The story has become all too familiar: a young adult takes their own life and those close to them are shocked because they “didn’t know anything was wrong.”
Today, an estimated 32 percent of adolescents have some sort of an anxiety disorder. This may come as a shock to many because teenagers often hide their stress. Their anxiety and depression may not become apparent until it becomes too much for them to bear.
That was the case with Hunter Holmes, a 16-year-old student athlete I worked with at Redmond High School. Hunter’s story and a suicide prevention video created by the school were previously written about in a post on the NATA Now blog.
To learn when students are struggling with mental health issues, the athletic training team at Redmond High School have employed the use of wellness surveys.
This is not a new concept. Personal trainers and strength coaches often use wellness surveys to evaluate their clients for readiness to perform in order to structure their daily workout. However, I have adjusted the typical wellness survey to become a tool for ATs to use as a mental health check with our athletes. In secondary schools, we typically don’t have the funding to provide as many mental health resources as are offered in the collegiate setting. The wellness survey I created is free and doesn’t take much time to reach out to a large number of athletes.
First, I start with an all-athlete educational session early in each season. We talk about physical wellness topics, such as proper nutrition, hydration and sleep, and how these can improve performance. We also talk about mental wellness and how finding ways to reduce/manage stress can also improve performance. At the end of the educational session, the athletes sign up with the Remind app to receive the wellness surveys from me on a weekly basis. Remind is a popular app used by coaches and teachers that allows communication with a team or class without an exchange of personal phone numbers.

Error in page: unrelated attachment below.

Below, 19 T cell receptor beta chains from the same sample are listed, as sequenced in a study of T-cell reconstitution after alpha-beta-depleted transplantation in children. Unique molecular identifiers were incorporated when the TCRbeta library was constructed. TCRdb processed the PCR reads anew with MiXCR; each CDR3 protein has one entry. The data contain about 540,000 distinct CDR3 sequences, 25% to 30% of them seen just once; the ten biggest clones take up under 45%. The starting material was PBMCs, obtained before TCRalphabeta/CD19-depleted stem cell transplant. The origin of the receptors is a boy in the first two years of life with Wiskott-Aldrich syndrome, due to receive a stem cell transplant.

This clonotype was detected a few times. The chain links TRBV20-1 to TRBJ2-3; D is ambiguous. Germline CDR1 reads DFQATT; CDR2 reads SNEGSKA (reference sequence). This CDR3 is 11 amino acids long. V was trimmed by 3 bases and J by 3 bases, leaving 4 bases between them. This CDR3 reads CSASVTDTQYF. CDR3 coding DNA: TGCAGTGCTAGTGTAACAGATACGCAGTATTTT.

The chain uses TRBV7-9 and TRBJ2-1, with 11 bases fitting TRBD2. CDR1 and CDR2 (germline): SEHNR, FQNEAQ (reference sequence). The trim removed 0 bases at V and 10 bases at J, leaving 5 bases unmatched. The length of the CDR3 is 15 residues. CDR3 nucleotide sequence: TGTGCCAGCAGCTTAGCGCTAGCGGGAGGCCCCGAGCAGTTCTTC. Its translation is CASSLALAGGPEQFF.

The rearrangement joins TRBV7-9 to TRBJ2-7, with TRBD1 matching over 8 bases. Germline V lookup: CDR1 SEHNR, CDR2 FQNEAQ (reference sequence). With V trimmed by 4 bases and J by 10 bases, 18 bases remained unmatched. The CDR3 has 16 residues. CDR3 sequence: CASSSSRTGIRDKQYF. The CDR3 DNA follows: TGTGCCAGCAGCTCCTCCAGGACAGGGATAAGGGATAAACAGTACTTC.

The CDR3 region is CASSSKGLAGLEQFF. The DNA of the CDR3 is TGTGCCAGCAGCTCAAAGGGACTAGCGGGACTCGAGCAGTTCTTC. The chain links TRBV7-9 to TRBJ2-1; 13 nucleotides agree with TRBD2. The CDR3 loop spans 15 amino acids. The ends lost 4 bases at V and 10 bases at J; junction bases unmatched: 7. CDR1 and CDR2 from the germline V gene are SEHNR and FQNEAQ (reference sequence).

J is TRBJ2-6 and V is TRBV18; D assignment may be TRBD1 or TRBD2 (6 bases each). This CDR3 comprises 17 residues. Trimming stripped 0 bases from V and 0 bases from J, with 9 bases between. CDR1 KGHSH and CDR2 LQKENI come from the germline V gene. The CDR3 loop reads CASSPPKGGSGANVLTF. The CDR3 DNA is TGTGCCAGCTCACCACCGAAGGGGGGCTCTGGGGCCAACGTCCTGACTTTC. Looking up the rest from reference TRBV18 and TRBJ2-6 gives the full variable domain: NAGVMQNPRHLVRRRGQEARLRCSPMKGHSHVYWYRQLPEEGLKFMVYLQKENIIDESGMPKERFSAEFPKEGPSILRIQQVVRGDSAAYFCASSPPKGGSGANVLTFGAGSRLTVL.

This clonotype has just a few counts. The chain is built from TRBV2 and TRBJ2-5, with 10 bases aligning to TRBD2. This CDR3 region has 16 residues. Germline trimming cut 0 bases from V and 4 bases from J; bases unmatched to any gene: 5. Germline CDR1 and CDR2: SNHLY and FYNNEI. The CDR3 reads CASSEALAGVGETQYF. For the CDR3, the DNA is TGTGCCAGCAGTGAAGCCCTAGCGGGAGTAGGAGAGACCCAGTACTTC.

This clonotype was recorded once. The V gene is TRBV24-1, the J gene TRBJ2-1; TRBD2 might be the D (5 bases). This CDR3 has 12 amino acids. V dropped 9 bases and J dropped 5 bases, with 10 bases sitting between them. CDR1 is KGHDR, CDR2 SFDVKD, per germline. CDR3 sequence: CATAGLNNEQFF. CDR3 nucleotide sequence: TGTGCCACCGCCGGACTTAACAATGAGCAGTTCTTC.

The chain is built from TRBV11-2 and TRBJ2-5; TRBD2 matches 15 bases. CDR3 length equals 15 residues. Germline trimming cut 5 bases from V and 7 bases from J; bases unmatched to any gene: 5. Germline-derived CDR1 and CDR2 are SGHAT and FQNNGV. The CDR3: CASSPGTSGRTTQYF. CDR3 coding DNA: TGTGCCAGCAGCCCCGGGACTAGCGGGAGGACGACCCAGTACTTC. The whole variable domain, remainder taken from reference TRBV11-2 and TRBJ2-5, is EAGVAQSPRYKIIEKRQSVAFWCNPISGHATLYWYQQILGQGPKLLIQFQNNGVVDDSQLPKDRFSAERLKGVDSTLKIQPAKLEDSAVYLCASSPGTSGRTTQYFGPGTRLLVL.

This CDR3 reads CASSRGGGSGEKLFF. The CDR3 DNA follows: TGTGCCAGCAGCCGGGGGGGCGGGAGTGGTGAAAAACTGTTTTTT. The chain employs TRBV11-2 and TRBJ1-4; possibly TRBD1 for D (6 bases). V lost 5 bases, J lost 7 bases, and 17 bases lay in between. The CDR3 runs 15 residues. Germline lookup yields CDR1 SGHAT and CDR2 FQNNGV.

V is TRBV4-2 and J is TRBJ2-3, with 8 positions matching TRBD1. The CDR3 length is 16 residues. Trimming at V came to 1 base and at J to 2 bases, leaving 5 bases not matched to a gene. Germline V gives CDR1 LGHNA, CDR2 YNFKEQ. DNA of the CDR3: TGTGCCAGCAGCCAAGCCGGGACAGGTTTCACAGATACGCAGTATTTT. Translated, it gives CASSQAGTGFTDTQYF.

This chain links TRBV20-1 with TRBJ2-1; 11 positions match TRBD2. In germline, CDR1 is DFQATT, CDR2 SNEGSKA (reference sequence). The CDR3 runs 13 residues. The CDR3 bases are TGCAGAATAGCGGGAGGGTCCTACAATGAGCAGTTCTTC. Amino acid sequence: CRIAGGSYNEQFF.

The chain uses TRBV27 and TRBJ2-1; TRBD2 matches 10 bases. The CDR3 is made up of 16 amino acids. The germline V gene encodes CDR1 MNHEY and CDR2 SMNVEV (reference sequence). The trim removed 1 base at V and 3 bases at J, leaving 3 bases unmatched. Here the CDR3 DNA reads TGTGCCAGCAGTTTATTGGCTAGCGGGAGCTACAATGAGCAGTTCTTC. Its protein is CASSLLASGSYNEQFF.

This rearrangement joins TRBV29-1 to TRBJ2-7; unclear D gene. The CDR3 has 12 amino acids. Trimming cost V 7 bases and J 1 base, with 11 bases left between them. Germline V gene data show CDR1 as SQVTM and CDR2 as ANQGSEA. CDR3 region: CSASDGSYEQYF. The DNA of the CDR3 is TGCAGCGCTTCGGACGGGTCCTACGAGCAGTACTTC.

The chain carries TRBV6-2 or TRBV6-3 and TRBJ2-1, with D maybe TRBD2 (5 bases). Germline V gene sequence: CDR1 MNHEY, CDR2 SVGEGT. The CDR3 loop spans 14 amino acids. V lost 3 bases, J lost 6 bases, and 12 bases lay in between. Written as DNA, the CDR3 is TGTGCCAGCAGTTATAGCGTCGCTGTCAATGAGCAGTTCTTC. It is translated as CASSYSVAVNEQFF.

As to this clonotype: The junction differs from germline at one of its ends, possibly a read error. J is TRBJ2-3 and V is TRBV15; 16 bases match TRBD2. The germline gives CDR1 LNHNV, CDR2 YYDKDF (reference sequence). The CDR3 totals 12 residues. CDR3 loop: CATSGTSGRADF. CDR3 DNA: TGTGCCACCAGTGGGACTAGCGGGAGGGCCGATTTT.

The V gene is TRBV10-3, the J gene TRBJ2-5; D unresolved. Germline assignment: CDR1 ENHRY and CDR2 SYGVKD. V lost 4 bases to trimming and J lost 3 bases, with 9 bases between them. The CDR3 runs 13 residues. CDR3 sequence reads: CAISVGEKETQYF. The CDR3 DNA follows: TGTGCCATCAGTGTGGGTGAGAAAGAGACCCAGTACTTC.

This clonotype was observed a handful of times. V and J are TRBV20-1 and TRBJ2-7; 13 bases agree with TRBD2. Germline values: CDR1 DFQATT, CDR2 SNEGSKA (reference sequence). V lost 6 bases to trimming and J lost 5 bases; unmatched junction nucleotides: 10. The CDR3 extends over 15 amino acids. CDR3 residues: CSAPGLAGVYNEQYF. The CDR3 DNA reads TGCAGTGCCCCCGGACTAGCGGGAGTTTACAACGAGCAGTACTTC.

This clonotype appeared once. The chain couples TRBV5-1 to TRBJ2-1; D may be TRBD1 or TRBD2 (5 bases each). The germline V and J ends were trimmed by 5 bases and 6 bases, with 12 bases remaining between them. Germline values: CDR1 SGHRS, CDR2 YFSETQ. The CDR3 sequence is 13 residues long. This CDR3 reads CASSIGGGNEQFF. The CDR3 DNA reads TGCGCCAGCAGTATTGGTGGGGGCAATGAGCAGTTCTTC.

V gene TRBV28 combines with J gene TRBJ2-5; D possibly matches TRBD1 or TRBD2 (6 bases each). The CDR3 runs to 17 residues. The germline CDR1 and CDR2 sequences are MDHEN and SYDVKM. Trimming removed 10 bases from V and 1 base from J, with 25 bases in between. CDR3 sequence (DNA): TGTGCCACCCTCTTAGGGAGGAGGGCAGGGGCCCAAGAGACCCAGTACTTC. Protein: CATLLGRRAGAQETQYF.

The wellness survey I developed is a Google Form, which asks for the student’s name and sport and a series of questions to be answered about the athlete’s current habits in nutrition, hydration, sleep, soreness, home stress and school/sport stress. These answers are given a score between one and four. The totals go to a Google sheet and are color coded – green for good scores, red for poor scores. The sheets are separated by sport, so scores can be evaluated individually and by teams. A quick glance allows me to see anyone who is in the red and what category. I can also look for trends with teams. I can, then, follow up with individual athletes or their coaches with any concerns. Mental wellness concerns are referred to the mental health specialist in our school for further evaluation.
The most important question on the wellness survey is open ended: “Is there anything else that may be affecting your performance that you’d like to tell me?” In our educational session, I let the athletes know that this question is their opportunity to reach out with any concerns they may have. Sometimes, they just need to vent; sometimes, they have an injury; sometimes, they even have a positive comment. But, most importantly, it gives them a place to confidentially reach out. I have found that kids are more likely to express emotions via texting/typing than face to face or on a phone call.
Our faculty feels that the wellness surveys have been a valuable tool at our high school – not only to remind our athletes to be aware of their physical wellness to help improve performance, but also to allow them to express their emotions without judgement. It has given us a chance to check on the mental health of our students on a weekly basis. This season, I added the question: “What are you grateful for today?” I have enjoyed reading these answers so much, and it leaves our athletes with something positive to think about.
If you would like more information about the wellness survey that we developed, feel free to email me at email@example.com. You can also watch myself and Redmond High School Athletic Director Kevin Bryant discuss how we collaborate to prioritize athlete mental health with tools like a wellness survey in a Facebook Live video.
In addition, the NATA Secondary School Athletic Trainers’ Committee is developing a resource related to wellness survey justification and implementation for secondary schools. Stay tuned for this resource to roll out later in 2019.